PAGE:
Broward Foreclosure Panel Recommendations 2008

Friday, August 13th, 2010

Miami Herald (FL), Copyright 2008 The Miami Herald

June 25, 2008

HOUSING CRISIS: 'Road map' for foreclosure aid offered, GREG LINCH

A Broward task force charged with helping to prevent foreclosures came up with 23 recommendations.

Broward County has seen almost as many foreclosures in the first five months of this year as it did in all of 2007 — 13,944 through May this year, compared with a total of 14,079 last year, according to a report submitted to county commissioners on Tuesday.

The report includes 23 recommendations from the Broward Foreclosure Prevention Panel, authorized by the Broward County Commission in February. Recommendations by the 17-member task force include everything from educating the public to redirecting public money so cities can buy foreclosed properties.

Broward County Mayor Lois Wexler, the panel's chairwoman, hopes the suggestions will be treated as a "road map" by the county and Broward municipalities."I don't know that every recommendation can be done," she said. "But I do know that our goal was to primarily make sure that people in their primary residence who were in jeopardy were afforded resources, where to go for help and intervention."

$400,000 ALLOCATION

The county currently allocates about $400,000 each year for foreclosure assistance and six cities allocate a total of $335,000 for various foreclosure programs, according to the report. Those cities are Davie, Fort Lauderdale, Hollywood, Miramar, Pembroke Pines and Plantation.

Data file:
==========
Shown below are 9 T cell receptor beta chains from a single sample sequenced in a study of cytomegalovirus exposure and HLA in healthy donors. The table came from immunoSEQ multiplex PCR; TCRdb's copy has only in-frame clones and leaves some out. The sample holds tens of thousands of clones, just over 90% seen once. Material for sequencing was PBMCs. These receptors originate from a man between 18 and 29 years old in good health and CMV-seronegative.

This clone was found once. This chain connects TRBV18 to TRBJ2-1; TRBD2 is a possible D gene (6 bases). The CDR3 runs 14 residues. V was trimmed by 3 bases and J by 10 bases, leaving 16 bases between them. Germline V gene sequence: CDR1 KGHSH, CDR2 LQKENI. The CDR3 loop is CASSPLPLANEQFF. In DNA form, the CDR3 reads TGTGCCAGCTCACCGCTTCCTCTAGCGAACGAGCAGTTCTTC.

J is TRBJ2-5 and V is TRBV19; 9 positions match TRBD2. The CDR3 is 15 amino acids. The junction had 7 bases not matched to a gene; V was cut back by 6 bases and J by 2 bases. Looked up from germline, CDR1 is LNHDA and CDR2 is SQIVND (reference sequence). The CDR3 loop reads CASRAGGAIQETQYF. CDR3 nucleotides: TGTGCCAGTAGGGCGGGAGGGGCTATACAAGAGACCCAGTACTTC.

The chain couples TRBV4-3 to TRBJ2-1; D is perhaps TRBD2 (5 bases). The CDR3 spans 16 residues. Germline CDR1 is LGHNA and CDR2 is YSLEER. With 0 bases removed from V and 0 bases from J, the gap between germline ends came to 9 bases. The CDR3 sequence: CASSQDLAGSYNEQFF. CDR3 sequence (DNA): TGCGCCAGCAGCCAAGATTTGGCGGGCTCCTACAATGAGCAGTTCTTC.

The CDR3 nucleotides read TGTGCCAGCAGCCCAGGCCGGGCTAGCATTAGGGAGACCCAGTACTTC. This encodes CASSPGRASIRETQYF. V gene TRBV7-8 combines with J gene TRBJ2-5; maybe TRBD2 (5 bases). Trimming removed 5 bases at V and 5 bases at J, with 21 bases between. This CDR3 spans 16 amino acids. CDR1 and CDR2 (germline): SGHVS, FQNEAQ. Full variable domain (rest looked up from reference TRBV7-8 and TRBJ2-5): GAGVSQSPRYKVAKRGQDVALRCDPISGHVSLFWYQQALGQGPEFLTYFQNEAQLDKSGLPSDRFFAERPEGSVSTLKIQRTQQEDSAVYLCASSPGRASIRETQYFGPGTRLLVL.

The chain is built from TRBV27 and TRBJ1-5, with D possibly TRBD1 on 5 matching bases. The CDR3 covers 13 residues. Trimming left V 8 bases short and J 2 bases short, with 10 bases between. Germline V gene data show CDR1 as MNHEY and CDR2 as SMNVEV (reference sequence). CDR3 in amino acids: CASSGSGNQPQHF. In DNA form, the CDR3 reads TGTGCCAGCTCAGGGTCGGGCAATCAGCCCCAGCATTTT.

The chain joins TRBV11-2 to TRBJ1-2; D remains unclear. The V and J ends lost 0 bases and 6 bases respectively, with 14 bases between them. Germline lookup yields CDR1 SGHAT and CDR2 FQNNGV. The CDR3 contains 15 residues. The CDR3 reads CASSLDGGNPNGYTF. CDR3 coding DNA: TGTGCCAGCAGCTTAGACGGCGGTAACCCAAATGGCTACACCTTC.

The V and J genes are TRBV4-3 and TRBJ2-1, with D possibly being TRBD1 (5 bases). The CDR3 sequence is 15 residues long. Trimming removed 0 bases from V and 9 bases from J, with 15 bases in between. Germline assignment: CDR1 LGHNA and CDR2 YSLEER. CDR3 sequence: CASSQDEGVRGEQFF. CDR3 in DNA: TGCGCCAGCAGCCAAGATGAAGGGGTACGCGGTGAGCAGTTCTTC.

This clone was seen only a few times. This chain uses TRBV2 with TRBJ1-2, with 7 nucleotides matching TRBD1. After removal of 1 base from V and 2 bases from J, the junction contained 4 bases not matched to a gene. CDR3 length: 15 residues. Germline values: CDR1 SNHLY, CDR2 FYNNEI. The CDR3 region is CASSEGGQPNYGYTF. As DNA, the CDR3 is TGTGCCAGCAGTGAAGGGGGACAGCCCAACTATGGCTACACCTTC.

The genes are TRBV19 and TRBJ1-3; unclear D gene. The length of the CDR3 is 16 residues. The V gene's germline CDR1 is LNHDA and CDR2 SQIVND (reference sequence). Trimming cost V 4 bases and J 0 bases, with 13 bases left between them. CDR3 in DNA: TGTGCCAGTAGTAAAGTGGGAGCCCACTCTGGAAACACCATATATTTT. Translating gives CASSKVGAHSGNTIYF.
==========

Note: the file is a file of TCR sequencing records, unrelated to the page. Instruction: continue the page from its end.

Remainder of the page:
In one recommendation, the panel suggests that cities redirect state, federal and municipal funds to foreclosure intervention, default relief, property maintenance and buying foreclosed properties that could be used for affordable housing. The report lists several possible sources, including federal Housing and Urban Development grants, Community Development Block Grants and Community Redevelopment Agency funds.

The panel met in Fort Lauderdale every two weeks for the past three months before adopting the final report last week. With each meeting, more businesses, lenders, borrowers and others participated in the discussion, Wexler said. Panel members compiled a list of concerns and divided the topics among three committees.

Although the panel began by looking at primary residences that had been foreclosed upon, it also studied problems faced by renters in foreclosed buildings.  George Castrataro, a panel member who works for Legal Aid Services of Broward, said Tuesday the panel is looking at ways to address this issue, but is stymied by a court system that is not well suited to handle tenants caught up in their landlord's foreclosures. "Ideally, we don't want to put a renter in the same court as the owner," he said.

RENTER NOTIFICATION

Castrataro wants to be sure renters are notified of the foreclosure and have sufficient time to move or are given an option to renegotiate a lease with a new owner — if the owner is willing. Still, the tenant problem is not as significant as families losing their own homes, he said.

Panel members will continue to examine foreclosures in Broward and may revise or come up with more recommendations. Future meetings will be every three months. "It's an enormous first step but far from the final step of the process," Castrataro said, adding that the biggest hurdle is funding for the recommendations.